To investigate the role of T cell help in this model, we depleted CD4+ T cells with anti-CD4 antibody. Ninety-nine percent of CD4+ cells were depleted from peripheral blood within the first week of anti-CD4 antibody treatment (data not shown), and splenic CD4+ T cells were still completely depleted after 7 weeks of weekly treatment (Table 2). The spleens of these mice were smaller and contained fewer B cells than those of age-matched AdIFNα-treated controls (Table 2). This was due to a significant decrease of follicular B cells, with no effect on the IFNα-driven expansion of MZ B cells. Furthermore, there was no increase in CD69 expression on B cells in anti-CD4–treated mice, and class-switching was partially inhibited by the antibody (P = 0.0159 versus 12-week-old or 20-week-old naive controls). Expansion of splenic DCs was also inhibited by anti-CD4. Nevertheless, isolated B cells from anti-CD4–treated mice expressed increased levels of TLR-7, similar to those from AdIFNα-treated mice (Figure 4E).
We next investigated whether T cell help is required for immunoglobulin production in AdIFNα-treated mice. Serum levels of IgM were higher in anti-CD4 antibody–treated mice than in age-matched AdIFNα-treated controls, with no difference in serum levels of IgM anti-dsDNA (Figure 2). Surprisingly, anti-CD4 did not prevent the increase in serum levels of total IgG2a and IgG3 detected at week 17 (Figure 2), despite partial inhibition of class-switching and almost complete blockade of PC formation in the spleens (Table 2 and Figure 3). This was not due to an increase in the frequency of either bone marrow or peritoneal PCs (data not shown). It is possible that the increase in IgG observed in AdIFNα-treated mice was derived from class-switched B cells that were producing low amounts of Ig per cell as a direct result of AdIFNα stimulation (20). In addition, loss of Ig in the urine may have resulted in an underestimate of total Ig production in the control IFNα-treated mice.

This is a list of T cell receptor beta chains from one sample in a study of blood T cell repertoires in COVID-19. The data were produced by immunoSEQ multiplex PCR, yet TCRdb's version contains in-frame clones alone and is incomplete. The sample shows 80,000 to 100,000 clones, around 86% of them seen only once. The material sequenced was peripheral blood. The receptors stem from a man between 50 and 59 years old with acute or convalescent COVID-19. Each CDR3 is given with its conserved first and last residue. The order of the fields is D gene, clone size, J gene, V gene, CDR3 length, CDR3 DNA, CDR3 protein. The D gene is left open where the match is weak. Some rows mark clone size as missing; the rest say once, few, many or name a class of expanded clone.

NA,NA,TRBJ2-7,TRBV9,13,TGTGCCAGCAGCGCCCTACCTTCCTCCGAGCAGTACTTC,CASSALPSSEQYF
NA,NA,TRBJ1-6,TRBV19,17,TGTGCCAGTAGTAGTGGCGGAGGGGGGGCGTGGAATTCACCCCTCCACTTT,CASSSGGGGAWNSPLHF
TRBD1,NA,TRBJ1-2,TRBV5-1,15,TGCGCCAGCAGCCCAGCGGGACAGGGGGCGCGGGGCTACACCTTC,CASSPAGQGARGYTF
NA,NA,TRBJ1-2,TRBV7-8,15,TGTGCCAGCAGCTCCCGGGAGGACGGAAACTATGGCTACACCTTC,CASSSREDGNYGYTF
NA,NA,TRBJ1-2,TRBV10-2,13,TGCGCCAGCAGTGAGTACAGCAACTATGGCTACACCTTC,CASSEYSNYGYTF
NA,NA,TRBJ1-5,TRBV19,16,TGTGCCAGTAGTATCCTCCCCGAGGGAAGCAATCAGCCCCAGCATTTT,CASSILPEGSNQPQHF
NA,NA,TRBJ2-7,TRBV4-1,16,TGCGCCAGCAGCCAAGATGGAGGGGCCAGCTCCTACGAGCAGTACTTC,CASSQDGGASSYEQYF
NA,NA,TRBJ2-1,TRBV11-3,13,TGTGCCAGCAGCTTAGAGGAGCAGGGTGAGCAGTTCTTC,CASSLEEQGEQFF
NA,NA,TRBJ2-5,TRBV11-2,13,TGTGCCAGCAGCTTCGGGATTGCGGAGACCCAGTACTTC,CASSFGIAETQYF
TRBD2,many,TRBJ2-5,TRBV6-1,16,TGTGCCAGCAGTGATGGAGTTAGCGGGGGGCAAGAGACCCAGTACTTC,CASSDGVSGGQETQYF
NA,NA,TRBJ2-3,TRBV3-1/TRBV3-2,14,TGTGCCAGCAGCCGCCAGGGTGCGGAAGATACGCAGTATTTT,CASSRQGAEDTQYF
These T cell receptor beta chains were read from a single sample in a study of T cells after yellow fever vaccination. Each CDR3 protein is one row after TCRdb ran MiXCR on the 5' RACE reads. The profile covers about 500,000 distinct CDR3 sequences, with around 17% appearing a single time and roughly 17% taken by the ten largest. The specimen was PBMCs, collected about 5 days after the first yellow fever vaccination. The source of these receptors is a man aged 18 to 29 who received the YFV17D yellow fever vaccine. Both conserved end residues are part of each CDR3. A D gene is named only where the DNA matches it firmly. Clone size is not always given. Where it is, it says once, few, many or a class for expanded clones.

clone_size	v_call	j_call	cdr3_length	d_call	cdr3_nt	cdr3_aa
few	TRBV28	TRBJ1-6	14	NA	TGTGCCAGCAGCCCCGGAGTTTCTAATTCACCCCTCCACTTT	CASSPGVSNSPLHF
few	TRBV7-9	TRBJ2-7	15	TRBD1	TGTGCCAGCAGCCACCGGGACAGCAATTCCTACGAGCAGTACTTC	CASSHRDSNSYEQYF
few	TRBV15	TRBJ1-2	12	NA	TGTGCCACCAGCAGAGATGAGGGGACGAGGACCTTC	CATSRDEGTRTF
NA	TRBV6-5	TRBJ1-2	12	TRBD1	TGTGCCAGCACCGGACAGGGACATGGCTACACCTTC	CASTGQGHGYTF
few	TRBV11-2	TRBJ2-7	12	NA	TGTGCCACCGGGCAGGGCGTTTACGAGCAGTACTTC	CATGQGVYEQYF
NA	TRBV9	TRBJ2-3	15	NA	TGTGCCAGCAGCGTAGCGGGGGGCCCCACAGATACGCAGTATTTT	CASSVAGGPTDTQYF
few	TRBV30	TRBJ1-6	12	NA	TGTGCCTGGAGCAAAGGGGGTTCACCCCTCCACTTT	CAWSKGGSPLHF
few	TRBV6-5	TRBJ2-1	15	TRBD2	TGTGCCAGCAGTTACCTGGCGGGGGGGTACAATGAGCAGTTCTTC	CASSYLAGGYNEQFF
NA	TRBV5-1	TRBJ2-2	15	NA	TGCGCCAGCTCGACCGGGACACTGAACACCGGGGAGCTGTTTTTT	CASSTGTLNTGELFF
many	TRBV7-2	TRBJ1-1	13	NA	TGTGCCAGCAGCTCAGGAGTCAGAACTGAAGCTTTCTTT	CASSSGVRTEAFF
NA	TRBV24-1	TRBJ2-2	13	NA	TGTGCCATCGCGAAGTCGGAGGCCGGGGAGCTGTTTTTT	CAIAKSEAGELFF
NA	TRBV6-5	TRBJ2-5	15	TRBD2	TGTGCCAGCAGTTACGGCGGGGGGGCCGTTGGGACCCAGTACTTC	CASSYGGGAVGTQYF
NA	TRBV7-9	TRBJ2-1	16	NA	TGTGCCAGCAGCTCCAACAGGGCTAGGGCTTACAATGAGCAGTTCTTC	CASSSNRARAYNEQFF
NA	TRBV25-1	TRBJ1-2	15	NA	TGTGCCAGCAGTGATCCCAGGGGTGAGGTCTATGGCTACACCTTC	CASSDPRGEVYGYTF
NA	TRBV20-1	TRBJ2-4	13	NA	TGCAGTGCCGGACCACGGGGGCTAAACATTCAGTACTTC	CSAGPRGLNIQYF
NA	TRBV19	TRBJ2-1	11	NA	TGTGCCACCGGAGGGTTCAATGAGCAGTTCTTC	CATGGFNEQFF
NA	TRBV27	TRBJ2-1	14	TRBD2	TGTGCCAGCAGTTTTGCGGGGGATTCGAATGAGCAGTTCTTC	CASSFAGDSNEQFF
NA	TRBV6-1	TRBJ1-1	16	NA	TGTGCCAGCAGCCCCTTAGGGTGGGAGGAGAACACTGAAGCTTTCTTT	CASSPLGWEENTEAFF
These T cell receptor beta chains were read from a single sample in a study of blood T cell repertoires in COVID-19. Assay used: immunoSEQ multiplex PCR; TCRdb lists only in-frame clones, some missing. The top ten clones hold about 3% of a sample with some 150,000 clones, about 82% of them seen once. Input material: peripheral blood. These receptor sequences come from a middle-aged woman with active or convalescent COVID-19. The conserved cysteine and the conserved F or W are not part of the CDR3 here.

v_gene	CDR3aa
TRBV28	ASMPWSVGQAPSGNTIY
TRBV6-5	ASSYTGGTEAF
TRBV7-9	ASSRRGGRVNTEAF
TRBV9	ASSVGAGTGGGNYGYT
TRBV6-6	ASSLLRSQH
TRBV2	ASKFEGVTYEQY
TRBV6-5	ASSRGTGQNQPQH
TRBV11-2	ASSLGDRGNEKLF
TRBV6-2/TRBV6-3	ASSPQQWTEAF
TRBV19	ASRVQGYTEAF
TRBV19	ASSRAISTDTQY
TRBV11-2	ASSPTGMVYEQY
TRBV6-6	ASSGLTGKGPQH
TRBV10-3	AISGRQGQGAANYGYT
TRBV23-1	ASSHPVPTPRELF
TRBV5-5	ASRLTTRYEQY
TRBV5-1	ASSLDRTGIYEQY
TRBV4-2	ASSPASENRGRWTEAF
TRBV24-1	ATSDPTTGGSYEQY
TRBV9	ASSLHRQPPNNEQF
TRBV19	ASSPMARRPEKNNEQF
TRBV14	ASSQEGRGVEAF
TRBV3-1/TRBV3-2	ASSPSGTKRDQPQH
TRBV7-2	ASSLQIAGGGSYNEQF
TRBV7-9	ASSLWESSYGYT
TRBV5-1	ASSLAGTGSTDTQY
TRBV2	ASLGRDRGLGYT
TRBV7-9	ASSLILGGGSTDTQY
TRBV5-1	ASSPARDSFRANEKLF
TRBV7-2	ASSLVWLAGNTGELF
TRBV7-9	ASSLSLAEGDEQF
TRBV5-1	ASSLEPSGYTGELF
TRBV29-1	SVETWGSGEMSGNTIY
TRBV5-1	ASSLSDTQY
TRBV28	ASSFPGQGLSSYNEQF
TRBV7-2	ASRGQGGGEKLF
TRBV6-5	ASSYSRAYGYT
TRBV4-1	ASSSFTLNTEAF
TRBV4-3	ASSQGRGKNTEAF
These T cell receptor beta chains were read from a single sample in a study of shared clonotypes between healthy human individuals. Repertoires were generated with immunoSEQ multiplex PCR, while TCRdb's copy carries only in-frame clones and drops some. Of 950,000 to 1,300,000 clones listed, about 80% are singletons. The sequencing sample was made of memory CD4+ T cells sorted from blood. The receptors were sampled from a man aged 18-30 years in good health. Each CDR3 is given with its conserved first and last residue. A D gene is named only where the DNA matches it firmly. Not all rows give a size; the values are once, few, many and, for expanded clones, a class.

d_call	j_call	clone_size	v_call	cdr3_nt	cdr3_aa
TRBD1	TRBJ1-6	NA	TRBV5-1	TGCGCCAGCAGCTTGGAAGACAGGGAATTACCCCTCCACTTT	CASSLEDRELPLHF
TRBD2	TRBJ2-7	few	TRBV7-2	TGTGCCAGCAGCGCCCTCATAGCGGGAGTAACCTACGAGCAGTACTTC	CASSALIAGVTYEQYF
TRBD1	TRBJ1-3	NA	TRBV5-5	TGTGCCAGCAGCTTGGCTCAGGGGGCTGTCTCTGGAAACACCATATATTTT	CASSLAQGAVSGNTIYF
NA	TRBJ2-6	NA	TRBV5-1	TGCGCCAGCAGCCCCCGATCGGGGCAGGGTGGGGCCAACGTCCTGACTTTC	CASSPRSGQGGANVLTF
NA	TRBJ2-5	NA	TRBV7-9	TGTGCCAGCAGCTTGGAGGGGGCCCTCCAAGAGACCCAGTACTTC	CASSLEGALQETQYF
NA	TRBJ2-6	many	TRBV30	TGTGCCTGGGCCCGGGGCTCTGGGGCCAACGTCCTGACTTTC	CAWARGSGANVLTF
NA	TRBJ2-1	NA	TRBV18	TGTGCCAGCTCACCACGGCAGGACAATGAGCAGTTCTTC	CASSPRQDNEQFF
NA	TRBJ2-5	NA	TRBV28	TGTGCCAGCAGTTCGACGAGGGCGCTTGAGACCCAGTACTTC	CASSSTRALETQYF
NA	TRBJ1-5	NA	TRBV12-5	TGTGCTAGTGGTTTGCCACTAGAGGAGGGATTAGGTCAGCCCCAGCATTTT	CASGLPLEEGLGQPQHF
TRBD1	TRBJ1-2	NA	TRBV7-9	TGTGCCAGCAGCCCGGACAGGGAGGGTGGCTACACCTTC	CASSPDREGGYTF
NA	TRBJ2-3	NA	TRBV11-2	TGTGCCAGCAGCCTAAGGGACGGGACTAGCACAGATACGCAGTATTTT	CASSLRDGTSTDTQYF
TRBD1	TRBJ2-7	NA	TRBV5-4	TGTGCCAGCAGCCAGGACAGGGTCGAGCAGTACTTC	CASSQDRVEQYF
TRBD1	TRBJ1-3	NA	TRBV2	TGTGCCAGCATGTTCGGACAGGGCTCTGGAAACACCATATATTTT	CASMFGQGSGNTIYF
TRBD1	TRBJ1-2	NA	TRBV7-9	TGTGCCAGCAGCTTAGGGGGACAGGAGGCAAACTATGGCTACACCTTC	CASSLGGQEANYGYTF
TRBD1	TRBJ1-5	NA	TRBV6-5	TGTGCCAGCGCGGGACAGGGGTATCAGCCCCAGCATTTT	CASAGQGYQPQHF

Despite the overall increase in serum IgG levels, serum levels of IgG2a and IgG3 anti-dsDNA antibodies in the anti-CD4–treated mice were significantly lower than in AdIFNα-treated controls (P = 0.0057 for IgG2a; P = 0.016 for IgG3). ELISpot analysis revealed significantly lower numbers of both total and anti-dsDNA IgG ASCs in the spleens of anti-CD4–treated mice compared with AdIFNα-treated controls (Figure 3A). Immunofluorescence staining showed that GCs failed to form in the spleens of anti-CD4–treated mice, and only a few IgG2a and IgG3 ASCs were detected (Figure 3B). Renal deposition of IgG2a and IgG3 was greatly reduced by anti-CD4 antibody treatment (Figure 3B) (mean ± SD immunofluorescence score 1.0 ± 0.7 in anti-CD4–treated mice versus 3.6 ± 0.5 in AdIFNα-treated controls; P < 0.01), and the degree of renal damage was significantly less than in AdIFNα-treated controls (P < 0.0001, glomerular and interstitial damage) (Figure 1B).
Finally, we examined whether CD4+ T cells are the major source of inflammatory cytokines in AdIFNα-treated mice. IL4, IL10, IL21, and IFNγ gene expression levels were not significantly different between anti-CD4–treated mice and naive controls and were significantly lower in anti-CD4–treated mice than in AdIFNα-treated controls. In contrast, anti-CD4 had only a partial effect on IL6 gene expression in the spleens of AdIFNα-treated mice, with levels intermediate between those in naive and IFNα-treated controls (data available at www.feinsteininstitute.org/Feinstein/Autoimmune+Disease+Lab+Publications). Anti-CD4 did not prevent the increase in serum levels of IL-6 or BAFF, but it did prevent the increase in serum levels of TNFα that was likely derived from target organs (data available at www.feinsteininstitute.org/Feinstein/Autoimmune+Disease+Lab+Publications).